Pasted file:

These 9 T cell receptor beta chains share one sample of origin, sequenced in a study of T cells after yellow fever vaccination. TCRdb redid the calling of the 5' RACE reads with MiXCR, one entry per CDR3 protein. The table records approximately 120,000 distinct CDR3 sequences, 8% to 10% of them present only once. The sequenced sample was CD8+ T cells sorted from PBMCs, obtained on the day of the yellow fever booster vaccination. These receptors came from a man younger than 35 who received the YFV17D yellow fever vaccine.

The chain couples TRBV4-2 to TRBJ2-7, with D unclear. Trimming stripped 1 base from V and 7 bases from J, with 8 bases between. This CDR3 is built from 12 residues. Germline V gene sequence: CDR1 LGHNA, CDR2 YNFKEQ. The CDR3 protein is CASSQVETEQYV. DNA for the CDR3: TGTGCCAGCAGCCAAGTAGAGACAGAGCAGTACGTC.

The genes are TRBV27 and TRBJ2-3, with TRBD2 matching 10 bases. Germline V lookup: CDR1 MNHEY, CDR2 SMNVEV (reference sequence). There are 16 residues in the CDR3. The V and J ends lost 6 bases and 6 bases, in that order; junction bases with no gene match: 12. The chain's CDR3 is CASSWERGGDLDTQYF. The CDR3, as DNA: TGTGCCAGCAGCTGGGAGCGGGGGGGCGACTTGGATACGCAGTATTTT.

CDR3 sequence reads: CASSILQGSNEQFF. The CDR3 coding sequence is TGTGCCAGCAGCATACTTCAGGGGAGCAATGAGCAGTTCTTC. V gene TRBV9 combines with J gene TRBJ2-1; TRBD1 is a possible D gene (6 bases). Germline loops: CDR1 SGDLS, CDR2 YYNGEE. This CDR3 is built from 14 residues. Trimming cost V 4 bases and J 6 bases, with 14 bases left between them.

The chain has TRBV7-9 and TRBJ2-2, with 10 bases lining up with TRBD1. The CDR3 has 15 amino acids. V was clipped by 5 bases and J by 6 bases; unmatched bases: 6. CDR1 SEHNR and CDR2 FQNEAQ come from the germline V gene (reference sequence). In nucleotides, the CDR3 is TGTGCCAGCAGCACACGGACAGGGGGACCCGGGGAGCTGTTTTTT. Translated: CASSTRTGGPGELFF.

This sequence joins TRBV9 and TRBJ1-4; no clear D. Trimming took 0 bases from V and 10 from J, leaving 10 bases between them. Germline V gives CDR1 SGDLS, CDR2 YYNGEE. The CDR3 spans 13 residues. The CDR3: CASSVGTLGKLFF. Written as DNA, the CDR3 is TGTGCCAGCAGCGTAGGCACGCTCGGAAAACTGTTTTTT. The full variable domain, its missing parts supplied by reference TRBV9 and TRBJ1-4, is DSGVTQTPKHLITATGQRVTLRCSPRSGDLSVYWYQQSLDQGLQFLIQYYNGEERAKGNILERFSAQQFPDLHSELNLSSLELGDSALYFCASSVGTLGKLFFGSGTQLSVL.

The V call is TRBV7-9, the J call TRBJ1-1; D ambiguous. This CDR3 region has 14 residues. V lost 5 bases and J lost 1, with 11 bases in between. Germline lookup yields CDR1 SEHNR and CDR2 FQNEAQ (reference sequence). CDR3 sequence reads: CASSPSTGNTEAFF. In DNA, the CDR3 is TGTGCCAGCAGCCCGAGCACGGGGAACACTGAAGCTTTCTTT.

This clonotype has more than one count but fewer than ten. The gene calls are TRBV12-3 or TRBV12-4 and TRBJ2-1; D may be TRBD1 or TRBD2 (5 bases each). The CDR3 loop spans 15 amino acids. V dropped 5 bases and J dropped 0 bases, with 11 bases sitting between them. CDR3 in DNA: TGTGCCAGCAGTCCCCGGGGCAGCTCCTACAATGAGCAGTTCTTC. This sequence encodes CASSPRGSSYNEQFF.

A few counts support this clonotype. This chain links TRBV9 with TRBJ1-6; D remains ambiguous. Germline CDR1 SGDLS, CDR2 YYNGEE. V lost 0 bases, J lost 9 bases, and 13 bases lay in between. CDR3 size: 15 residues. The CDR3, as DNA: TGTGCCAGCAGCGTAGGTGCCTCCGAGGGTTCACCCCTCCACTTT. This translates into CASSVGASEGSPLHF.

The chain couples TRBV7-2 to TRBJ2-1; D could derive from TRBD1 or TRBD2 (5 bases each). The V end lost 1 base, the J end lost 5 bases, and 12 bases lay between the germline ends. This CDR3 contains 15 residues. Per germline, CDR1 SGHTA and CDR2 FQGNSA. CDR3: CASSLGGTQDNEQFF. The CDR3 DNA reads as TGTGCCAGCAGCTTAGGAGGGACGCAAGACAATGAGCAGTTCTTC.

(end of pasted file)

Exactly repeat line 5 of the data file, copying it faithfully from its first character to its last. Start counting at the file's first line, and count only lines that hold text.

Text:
The chain has TRBV7-9 and TRBJ2-2, with 10 bases lining up with TRBD1. The CDR3 has 15 amino acids. V was clipped by 5 bases and J by 6 bases; unmatched bases: 6. CDR1 SEHNR and CDR2 FQNEAQ come from the germline V gene (reference sequence). In nucleotides, the CDR3 is TGTGCCAGCAGCACACGGACAGGGGGACCCGGGGAGCTGTTTTTT. Translated: CASSTRTGGPGELFF.